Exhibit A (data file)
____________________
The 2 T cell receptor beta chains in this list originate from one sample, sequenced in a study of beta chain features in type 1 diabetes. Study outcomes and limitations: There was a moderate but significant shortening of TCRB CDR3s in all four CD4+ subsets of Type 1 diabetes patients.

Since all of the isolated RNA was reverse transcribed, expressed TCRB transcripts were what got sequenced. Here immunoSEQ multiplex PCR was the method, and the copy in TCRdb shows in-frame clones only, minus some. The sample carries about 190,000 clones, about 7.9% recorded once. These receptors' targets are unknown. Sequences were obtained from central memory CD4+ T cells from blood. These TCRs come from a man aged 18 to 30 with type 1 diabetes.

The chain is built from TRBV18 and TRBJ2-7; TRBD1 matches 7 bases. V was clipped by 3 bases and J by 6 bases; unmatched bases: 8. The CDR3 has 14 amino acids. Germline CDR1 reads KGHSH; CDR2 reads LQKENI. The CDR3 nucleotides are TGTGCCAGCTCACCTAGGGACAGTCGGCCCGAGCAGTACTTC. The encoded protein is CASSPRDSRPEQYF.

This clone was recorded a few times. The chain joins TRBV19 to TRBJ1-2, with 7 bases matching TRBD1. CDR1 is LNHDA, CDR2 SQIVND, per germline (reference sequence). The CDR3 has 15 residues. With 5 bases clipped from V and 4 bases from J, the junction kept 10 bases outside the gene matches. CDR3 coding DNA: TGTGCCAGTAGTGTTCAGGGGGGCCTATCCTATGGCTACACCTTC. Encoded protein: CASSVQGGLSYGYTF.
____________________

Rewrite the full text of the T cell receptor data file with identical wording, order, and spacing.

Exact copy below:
The 2 T cell receptor beta chains in this list originate from one sample, sequenced in a study of beta chain features in type 1 diabetes. Study outcomes and limitations: There was a moderate but significant shortening of TCRB CDR3s in all four CD4+ subsets of Type 1 diabetes patients.

Since all of the isolated RNA was reverse transcribed, expressed TCRB transcripts were what got sequenced. Here immunoSEQ multiplex PCR was the method, and the copy in TCRdb shows in-frame clones only, minus some. The sample carries about 190,000 clones, about 7.9% recorded once. These receptors' targets are unknown. Sequences were obtained from central memory CD4+ T cells from blood. These TCRs come from a man aged 18 to 30 with type 1 diabetes.

The chain is built from TRBV18 and TRBJ2-7; TRBD1 matches 7 bases. V was clipped by 3 bases and J by 6 bases; unmatched bases: 8. The CDR3 has 14 amino acids. Germline CDR1 reads KGHSH; CDR2 reads LQKENI. The CDR3 nucleotides are TGTGCCAGCTCACCTAGGGACAGTCGGCCCGAGCAGTACTTC. The encoded protein is CASSPRDSRPEQYF.

This clone was recorded a few times. The chain joins TRBV19 to TRBJ1-2, with 7 bases matching TRBD1. CDR1 is LNHDA, CDR2 SQIVND, per germline (reference sequence). The CDR3 has 15 residues. With 5 bases clipped from V and 4 bases from J, the junction kept 10 bases outside the gene matches. CDR3 coding DNA: TGTGCCAGTAGTGTTCAGGGGGGCCTATCCTATGGCTACACCTTC. Encoded protein: CASSVQGGLSYGYTF.